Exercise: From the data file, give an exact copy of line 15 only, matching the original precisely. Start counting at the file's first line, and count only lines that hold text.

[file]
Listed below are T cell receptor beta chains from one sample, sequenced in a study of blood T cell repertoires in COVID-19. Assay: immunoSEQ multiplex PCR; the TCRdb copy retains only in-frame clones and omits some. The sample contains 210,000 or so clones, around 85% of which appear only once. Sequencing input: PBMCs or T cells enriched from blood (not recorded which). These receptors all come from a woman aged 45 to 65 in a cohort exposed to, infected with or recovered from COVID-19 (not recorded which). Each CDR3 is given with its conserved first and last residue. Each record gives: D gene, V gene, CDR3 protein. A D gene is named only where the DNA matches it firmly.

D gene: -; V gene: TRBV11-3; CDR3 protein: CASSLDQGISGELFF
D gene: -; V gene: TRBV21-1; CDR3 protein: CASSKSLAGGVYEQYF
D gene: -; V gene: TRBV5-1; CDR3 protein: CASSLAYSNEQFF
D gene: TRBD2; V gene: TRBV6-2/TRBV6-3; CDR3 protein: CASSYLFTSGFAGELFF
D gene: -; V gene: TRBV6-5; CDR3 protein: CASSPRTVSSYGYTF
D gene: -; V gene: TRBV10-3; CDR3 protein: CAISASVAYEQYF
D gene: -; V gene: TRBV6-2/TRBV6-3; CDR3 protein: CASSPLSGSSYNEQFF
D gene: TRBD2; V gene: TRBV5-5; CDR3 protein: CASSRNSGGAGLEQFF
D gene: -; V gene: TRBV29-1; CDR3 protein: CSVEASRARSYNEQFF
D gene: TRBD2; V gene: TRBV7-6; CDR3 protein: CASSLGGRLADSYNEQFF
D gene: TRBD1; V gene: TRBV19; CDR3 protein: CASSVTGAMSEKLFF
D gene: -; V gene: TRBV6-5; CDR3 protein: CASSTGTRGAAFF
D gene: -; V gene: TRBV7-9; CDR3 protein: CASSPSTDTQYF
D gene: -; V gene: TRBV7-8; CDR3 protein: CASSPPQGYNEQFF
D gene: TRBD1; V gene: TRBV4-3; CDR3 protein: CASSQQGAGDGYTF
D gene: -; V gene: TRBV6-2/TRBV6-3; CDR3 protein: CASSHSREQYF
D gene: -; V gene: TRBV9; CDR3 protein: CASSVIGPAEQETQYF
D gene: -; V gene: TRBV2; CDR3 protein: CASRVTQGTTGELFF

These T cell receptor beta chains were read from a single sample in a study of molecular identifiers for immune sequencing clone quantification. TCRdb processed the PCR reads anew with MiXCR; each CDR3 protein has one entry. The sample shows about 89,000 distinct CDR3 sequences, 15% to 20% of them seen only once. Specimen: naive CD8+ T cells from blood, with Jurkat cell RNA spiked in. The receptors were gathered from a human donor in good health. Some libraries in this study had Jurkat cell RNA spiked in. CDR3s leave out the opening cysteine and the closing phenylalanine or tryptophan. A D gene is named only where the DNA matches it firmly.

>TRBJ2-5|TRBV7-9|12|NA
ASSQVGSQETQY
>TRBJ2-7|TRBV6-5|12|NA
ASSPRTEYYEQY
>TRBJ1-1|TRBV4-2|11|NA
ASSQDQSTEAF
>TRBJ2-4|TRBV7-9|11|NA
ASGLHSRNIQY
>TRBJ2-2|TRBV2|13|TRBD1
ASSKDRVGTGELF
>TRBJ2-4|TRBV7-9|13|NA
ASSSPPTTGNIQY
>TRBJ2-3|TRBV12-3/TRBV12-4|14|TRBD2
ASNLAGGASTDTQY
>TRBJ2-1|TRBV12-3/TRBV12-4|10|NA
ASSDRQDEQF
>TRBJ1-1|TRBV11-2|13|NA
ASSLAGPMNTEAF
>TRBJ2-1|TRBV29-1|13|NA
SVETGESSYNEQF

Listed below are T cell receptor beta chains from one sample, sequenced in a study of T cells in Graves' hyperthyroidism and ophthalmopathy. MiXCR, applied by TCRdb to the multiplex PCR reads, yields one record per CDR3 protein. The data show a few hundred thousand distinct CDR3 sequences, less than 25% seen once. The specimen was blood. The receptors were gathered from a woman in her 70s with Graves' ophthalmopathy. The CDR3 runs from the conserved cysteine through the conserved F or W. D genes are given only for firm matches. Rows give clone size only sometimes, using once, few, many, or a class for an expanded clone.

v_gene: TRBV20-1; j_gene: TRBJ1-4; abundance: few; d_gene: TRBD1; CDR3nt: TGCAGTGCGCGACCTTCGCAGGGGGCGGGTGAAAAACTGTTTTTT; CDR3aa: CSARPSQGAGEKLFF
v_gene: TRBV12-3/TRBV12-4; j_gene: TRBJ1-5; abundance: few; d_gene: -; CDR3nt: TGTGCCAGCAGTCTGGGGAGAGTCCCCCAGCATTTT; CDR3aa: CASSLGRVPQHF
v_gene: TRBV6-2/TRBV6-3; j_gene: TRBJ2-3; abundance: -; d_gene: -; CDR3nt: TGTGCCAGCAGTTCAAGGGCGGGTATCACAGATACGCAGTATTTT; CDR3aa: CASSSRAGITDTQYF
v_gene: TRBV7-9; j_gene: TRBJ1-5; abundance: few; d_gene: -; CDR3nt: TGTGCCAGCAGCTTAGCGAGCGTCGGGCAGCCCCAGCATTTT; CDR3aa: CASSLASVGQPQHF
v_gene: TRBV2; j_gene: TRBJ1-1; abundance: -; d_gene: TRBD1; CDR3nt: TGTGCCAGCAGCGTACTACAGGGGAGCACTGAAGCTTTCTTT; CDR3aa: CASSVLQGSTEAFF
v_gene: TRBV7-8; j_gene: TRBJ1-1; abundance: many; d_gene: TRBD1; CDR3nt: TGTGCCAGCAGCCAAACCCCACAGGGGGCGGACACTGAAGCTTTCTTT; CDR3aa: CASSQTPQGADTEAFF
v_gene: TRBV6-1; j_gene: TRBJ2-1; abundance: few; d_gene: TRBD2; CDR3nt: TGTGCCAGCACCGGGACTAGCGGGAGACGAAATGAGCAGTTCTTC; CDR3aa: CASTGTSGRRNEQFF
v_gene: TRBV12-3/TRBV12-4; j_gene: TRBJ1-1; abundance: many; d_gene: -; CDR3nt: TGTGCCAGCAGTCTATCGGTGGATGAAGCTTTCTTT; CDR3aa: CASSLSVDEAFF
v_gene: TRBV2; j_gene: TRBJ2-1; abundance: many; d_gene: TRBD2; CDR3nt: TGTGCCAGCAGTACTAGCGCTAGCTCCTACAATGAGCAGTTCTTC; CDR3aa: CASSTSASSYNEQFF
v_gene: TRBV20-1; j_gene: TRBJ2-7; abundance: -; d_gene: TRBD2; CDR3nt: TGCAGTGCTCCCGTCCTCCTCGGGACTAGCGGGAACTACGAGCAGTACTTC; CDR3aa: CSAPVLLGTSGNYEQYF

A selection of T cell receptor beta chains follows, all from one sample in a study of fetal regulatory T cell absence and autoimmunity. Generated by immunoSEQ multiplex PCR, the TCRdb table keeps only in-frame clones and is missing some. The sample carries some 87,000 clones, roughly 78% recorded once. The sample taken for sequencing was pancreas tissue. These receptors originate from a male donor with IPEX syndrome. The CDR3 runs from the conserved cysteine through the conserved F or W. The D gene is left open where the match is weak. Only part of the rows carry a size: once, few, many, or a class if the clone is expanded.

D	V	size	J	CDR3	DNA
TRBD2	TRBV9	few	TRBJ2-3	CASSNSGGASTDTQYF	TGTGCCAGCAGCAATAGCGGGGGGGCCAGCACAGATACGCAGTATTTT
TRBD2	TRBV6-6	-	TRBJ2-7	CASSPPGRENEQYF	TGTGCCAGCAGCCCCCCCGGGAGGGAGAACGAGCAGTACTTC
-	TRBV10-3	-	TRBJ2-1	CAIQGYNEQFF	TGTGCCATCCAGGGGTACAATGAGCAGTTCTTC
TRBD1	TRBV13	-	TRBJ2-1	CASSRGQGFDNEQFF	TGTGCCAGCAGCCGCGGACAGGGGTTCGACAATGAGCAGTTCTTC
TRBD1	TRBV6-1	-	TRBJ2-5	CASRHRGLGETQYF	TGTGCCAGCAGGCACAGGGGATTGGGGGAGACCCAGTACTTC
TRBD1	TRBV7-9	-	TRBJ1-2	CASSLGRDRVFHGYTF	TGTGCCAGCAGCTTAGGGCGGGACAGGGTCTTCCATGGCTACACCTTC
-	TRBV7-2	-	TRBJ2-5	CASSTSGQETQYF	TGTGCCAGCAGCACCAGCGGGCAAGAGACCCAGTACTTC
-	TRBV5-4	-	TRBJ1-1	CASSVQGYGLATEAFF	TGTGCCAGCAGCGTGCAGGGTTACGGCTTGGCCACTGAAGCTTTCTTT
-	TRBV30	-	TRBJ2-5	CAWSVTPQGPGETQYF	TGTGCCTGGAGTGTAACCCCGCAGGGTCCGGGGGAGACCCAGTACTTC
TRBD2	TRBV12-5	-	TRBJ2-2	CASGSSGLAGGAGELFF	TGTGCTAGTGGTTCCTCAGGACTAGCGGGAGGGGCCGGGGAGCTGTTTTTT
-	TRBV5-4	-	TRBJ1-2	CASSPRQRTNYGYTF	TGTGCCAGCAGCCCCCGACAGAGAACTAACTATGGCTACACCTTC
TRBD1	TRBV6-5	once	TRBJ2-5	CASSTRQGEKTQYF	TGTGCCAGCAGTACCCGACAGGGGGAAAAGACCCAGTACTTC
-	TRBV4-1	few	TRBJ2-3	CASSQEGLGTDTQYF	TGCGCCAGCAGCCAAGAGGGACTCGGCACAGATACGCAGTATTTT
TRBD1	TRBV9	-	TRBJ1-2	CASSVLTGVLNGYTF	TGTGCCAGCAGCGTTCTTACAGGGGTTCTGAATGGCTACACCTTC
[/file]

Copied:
D gene: -; V gene: TRBV7-8; CDR3 protein: CASSPPQGYNEQFF